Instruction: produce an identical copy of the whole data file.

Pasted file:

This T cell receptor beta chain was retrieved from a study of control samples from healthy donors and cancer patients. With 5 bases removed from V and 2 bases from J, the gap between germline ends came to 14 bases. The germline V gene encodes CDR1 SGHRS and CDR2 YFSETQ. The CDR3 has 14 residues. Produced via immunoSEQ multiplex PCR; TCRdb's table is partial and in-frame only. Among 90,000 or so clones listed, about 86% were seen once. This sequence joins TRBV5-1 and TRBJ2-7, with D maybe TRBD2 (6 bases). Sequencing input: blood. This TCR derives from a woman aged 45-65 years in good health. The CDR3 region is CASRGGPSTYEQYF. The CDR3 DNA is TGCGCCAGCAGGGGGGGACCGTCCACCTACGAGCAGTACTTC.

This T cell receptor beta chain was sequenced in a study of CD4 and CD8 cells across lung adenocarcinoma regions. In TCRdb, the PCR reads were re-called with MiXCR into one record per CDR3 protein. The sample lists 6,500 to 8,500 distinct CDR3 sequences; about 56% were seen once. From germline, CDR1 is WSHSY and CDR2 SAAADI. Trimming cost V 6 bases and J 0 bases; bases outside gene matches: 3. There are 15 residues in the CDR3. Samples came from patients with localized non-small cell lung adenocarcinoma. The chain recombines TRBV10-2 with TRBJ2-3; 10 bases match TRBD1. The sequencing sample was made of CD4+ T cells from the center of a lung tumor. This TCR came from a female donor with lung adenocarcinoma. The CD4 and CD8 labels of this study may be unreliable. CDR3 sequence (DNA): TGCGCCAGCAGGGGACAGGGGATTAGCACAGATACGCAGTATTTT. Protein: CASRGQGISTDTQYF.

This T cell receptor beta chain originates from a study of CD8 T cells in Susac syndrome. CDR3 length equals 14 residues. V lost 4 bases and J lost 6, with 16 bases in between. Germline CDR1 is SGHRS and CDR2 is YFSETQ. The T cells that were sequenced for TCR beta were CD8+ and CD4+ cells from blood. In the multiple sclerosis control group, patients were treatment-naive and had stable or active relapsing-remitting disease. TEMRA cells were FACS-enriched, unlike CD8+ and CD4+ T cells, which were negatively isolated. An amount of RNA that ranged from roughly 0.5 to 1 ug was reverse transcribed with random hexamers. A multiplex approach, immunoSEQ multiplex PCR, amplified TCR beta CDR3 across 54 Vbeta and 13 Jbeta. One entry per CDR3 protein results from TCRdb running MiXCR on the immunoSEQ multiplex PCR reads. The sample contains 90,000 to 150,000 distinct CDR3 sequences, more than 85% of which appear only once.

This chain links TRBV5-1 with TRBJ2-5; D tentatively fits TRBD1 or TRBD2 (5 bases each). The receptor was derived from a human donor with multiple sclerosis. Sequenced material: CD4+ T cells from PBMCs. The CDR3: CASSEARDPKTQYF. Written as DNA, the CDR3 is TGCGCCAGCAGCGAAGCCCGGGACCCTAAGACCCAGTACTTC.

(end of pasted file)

This T cell receptor beta chain was retrieved from a study of control samples from healthy donors and cancer patients. With 5 bases removed from V and 2 bases from J, the gap between germline ends came to 14 bases. The germline V gene encodes CDR1 SGHRS and CDR2 YFSETQ. The CDR3 has 14 residues. Produced via immunoSEQ multiplex PCR; TCRdb's table is partial and in-frame only. Among 90,000 or so clones listed, about 86% were seen once. This sequence joins TRBV5-1 and TRBJ2-7, with D maybe TRBD2 (6 bases). Sequencing input: blood. This TCR derives from a woman aged 45-65 years in good health. The CDR3 region is CASRGGPSTYEQYF. The CDR3 DNA is TGCGCCAGCAGGGGGGGACCGTCCACCTACGAGCAGTACTTC.

This T cell receptor beta chain was sequenced in a study of CD4 and CD8 cells across lung adenocarcinoma regions. In TCRdb, the PCR reads were re-called with MiXCR into one record per CDR3 protein. The sample lists 6,500 to 8,500 distinct CDR3 sequences; about 56% were seen once. From germline, CDR1 is WSHSY and CDR2 SAAADI. Trimming cost V 6 bases and J 0 bases; bases outside gene matches: 3. There are 15 residues in the CDR3. Samples came from patients with localized non-small cell lung adenocarcinoma. The chain recombines TRBV10-2 with TRBJ2-3; 10 bases match TRBD1. The sequencing sample was made of CD4+ T cells from the center of a lung tumor. This TCR came from a female donor with lung adenocarcinoma. The CD4 and CD8 labels of this study may be unreliable. CDR3 sequence (DNA): TGCGCCAGCAGGGGACAGGGGATTAGCACAGATACGCAGTATTTT. Protein: CASRGQGISTDTQYF.

This T cell receptor beta chain originates from a study of CD8 T cells in Susac syndrome. CDR3 length equals 14 residues. V lost 4 bases and J lost 6, with 16 bases in between. Germline CDR1 is SGHRS and CDR2 is YFSETQ. The T cells that were sequenced for TCR beta were CD8+ and CD4+ cells from blood. In the multiple sclerosis control group, patients were treatment-naive and had stable or active relapsing-remitting disease. TEMRA cells were FACS-enriched, unlike CD8+ and CD4+ T cells, which were negatively isolated. An amount of RNA that ranged from roughly 0.5 to 1 ug was reverse transcribed with random hexamers. A multiplex approach, immunoSEQ multiplex PCR, amplified TCR beta CDR3 across 54 Vbeta and 13 Jbeta. One entry per CDR3 protein results from TCRdb running MiXCR on the immunoSEQ multiplex PCR reads. The sample contains 90,000 to 150,000 distinct CDR3 sequences, more than 85% of which appear only once.

This chain links TRBV5-1 with TRBJ2-5; D tentatively fits TRBD1 or TRBD2 (5 bases each). The receptor was derived from a human donor with multiple sclerosis. Sequenced material: CD4+ T cells from PBMCs. The CDR3: CASSEARDPKTQYF. Written as DNA, the CDR3 is TGCGCCAGCAGCGAAGCCCGGGACCCTAAGACCCAGTACTTC.